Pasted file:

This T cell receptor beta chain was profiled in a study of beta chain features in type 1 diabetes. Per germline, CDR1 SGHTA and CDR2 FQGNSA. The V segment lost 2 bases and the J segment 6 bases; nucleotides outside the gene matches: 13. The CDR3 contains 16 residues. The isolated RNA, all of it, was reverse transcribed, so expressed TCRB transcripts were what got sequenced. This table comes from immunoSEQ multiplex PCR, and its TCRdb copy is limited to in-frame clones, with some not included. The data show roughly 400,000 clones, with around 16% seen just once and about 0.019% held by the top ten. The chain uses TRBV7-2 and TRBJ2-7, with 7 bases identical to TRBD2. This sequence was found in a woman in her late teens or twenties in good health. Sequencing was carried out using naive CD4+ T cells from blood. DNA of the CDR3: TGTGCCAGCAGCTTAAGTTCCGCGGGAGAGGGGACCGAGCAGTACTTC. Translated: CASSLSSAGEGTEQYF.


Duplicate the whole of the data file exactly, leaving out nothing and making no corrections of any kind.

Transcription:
This T cell receptor beta chain was profiled in a study of beta chain features in type 1 diabetes. Per germline, CDR1 SGHTA and CDR2 FQGNSA. The V segment lost 2 bases and the J segment 6 bases; nucleotides outside the gene matches: 13. The CDR3 contains 16 residues. The isolated RNA, all of it, was reverse transcribed, so expressed TCRB transcripts were what got sequenced. This table comes from immunoSEQ multiplex PCR, and its TCRdb copy is limited to in-frame clones, with some not included. The data show roughly 400,000 clones, with around 16% seen just once and about 0.019% held by the top ten. The chain uses TRBV7-2 and TRBJ2-7, with 7 bases identical to TRBD2. This sequence was found in a woman in her late teens or twenties in good health. Sequencing was carried out using naive CD4+ T cells from blood. DNA of the CDR3: TGTGCCAGCAGCTTAAGTTCCGCGGGAGAGGGGACCGAGCAGTACTTC. Translated: CASSLSSAGEGTEQYF.